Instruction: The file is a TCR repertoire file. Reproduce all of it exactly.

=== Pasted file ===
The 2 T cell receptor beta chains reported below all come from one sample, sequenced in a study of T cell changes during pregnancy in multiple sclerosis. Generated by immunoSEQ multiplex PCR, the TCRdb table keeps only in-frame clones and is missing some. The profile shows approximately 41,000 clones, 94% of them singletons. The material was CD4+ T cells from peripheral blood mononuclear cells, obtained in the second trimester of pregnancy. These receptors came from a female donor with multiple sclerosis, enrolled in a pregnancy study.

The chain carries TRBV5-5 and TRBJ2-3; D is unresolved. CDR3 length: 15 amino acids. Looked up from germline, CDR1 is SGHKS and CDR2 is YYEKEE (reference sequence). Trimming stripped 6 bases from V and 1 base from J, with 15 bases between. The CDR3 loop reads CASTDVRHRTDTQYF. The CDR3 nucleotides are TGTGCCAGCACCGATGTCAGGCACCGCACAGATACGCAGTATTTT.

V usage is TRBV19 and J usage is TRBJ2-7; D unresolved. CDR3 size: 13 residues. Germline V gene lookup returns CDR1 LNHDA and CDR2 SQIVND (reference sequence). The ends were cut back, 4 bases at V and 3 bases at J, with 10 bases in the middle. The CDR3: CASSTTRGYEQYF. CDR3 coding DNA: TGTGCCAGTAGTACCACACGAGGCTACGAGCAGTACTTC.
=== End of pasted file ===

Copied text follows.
The 2 T cell receptor beta chains reported below all come from one sample, sequenced in a study of T cell changes during pregnancy in multiple sclerosis. Generated by immunoSEQ multiplex PCR, the TCRdb table keeps only in-frame clones and is missing some. The profile shows approximately 41,000 clones, 94% of them singletons. The material was CD4+ T cells from peripheral blood mononuclear cells, obtained in the second trimester of pregnancy. These receptors came from a female donor with multiple sclerosis, enrolled in a pregnancy study.

The chain carries TRBV5-5 and TRBJ2-3; D is unresolved. CDR3 length: 15 amino acids. Looked up from germline, CDR1 is SGHKS and CDR2 is YYEKEE (reference sequence). Trimming stripped 6 bases from V and 1 base from J, with 15 bases between. The CDR3 loop reads CASTDVRHRTDTQYF. The CDR3 nucleotides are TGTGCCAGCACCGATGTCAGGCACCGCACAGATACGCAGTATTTT.

V usage is TRBV19 and J usage is TRBJ2-7; D unresolved. CDR3 size: 13 residues. Germline V gene lookup returns CDR1 LNHDA and CDR2 SQIVND (reference sequence). The ends were cut back, 4 bases at V and 3 bases at J, with 10 bases in the middle. The CDR3: CASSTTRGYEQYF. CDR3 coding DNA: TGTGCCAGTAGTACCACACGAGGCTACGAGCAGTACTTC.